This example comes from the Daily Journal of Commerce in Portland, Oregon. The article, headlined “Can Street Layout Affect Residents’ Health,” talks specifically about the problem posed by emergency vehicles getting to residential destinations in the Powellhurst-Gilbert neighborhood.
I haven’t been to the neighborhood, but the article describes it as having typical post-war design–a street system lacking connectivity with plenty of cul-de-sacs and dead ends. This caused a problem recently when emergency vehicles couldn’t reach the scene of a shooting resulting in the death of a high school student.
New Urbanists and public safety departments have been at odds for years, with the latter insisting on wide residential roads and generous, rounded corners to accommodate large fire trucks. Planners aren’t excited about the ramifications this has for street life and the pedestrian experience. Streets become too wide, automobile traffic goes too fast, and sidewalks are sacrificed by developers to meet the zoning and infrastructure requirements for emergency vehicles.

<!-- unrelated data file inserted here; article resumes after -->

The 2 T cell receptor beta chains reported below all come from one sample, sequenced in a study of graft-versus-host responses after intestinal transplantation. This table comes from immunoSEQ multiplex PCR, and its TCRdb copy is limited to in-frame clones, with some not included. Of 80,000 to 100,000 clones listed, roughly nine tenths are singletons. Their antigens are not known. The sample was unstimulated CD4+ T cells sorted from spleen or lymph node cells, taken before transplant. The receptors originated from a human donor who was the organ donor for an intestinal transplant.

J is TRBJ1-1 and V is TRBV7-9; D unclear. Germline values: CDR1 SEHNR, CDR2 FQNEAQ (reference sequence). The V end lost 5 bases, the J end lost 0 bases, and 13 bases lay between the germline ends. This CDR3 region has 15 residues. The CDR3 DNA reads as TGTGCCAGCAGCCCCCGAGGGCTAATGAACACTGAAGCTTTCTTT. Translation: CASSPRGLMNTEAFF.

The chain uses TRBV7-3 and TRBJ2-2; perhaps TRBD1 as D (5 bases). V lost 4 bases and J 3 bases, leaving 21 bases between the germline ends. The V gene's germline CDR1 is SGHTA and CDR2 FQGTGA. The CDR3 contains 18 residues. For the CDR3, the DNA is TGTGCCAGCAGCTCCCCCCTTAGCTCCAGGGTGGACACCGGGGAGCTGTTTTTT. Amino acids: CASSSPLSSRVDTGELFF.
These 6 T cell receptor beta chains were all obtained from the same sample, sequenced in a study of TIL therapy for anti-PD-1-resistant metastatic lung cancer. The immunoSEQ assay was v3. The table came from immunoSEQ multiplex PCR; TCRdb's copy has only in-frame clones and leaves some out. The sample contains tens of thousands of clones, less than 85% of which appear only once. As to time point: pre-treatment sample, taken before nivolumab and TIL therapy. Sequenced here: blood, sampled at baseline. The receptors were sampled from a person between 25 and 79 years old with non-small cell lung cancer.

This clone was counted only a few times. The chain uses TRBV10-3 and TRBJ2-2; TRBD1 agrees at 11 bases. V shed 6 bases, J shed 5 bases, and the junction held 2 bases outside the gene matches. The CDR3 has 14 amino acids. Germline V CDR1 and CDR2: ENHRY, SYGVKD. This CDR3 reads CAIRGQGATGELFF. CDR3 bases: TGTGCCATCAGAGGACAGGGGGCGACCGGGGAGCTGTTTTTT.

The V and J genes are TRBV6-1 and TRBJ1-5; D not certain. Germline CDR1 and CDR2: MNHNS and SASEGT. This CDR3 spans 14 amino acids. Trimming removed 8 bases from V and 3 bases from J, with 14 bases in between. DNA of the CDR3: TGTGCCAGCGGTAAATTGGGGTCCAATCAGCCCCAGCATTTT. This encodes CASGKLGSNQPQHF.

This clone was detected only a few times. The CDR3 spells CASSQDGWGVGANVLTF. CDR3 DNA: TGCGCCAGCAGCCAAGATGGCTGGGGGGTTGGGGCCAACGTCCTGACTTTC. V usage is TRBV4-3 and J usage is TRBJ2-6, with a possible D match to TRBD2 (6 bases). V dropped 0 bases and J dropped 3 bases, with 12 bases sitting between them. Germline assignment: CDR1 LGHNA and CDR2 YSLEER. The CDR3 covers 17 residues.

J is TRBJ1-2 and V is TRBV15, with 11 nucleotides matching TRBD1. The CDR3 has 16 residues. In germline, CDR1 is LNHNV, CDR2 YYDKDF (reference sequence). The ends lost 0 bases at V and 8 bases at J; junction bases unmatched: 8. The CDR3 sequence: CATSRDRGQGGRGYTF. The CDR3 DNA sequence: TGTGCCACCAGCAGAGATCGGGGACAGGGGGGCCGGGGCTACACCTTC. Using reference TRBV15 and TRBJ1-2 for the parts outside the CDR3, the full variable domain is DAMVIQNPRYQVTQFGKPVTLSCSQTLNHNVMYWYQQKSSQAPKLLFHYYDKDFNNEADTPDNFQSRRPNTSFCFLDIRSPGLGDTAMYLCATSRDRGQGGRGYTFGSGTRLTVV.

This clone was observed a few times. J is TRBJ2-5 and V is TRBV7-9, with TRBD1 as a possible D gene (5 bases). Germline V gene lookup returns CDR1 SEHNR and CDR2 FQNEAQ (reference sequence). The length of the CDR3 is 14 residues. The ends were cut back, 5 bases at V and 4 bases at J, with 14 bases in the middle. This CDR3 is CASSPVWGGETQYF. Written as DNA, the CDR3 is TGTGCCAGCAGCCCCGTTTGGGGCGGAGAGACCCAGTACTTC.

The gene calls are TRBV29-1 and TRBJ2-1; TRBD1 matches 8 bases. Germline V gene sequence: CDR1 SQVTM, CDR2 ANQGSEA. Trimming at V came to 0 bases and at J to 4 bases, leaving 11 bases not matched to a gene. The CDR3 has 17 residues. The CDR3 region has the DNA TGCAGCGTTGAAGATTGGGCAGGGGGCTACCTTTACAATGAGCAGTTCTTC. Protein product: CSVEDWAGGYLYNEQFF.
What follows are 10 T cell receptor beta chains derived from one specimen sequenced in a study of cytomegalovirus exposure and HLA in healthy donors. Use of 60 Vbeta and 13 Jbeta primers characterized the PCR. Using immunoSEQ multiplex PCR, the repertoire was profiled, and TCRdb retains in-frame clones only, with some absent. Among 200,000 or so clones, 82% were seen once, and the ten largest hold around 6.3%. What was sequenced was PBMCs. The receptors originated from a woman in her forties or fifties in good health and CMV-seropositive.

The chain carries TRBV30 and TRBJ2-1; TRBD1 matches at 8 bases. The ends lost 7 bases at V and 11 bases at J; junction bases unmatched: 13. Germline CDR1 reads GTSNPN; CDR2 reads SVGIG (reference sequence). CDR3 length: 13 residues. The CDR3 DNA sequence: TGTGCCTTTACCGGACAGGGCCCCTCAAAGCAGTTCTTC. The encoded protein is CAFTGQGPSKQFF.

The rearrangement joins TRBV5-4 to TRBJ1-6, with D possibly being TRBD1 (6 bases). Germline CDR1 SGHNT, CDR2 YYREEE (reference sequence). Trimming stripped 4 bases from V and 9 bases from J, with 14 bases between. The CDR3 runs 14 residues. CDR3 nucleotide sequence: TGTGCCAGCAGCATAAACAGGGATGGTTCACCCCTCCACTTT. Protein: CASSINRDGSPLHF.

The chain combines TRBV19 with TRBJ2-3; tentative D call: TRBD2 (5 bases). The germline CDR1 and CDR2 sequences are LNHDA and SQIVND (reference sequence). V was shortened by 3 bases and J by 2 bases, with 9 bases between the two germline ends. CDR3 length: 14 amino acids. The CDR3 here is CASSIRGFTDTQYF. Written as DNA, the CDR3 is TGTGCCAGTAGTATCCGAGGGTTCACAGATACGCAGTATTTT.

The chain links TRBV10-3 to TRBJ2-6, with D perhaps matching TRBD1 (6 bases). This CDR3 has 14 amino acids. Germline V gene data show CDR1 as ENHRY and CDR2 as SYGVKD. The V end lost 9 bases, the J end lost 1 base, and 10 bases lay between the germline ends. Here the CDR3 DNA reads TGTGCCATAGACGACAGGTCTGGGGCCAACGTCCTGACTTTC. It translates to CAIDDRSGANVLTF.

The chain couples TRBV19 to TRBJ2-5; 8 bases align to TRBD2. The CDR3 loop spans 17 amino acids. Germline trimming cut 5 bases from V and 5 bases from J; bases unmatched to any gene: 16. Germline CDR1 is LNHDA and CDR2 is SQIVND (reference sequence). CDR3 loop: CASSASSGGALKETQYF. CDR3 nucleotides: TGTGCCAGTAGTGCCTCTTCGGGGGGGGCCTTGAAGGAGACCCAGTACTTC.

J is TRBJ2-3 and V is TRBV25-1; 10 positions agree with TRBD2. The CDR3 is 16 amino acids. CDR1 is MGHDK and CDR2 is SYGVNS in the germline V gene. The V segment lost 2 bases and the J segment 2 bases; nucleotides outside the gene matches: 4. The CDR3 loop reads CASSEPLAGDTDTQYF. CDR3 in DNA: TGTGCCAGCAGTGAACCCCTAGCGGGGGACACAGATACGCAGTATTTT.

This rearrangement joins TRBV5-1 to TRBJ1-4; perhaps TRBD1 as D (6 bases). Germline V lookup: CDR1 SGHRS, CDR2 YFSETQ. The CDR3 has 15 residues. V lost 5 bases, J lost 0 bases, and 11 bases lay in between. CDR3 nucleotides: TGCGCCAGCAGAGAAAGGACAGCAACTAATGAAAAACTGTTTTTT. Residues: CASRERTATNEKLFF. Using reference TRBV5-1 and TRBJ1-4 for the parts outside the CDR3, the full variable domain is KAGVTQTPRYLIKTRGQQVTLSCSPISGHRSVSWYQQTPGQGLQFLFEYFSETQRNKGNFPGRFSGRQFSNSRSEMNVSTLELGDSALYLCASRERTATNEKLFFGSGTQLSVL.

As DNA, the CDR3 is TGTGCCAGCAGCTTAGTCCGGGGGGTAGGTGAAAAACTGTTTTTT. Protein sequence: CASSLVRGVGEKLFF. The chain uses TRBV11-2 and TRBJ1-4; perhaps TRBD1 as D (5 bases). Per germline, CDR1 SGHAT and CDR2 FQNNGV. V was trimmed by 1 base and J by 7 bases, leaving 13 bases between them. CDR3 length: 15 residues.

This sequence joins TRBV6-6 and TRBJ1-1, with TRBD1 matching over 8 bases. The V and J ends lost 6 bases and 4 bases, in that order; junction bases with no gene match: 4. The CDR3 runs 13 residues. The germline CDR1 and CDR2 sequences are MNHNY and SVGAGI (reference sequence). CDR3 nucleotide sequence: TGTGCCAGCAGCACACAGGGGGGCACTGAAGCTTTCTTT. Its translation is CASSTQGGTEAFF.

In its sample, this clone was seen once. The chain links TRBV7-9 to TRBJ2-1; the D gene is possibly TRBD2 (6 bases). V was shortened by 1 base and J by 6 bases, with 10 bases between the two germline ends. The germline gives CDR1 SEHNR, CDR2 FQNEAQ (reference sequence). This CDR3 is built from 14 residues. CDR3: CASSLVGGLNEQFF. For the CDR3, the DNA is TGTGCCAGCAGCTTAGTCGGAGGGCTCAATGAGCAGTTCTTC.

The incident in Powellhurst-Gilbert suggests that old-style suburbia also has some problems.
In keeping with the study I referenced earlier, Powellhurst-Gilbert also was found to have issues relating to obesity that have been linked to the neighborhood’s urban design. What is hopeful from the article is that city officials are looking at ways to change policy and seem to have the support of neighbors–something that is often lacking in other urban and suburban contexts.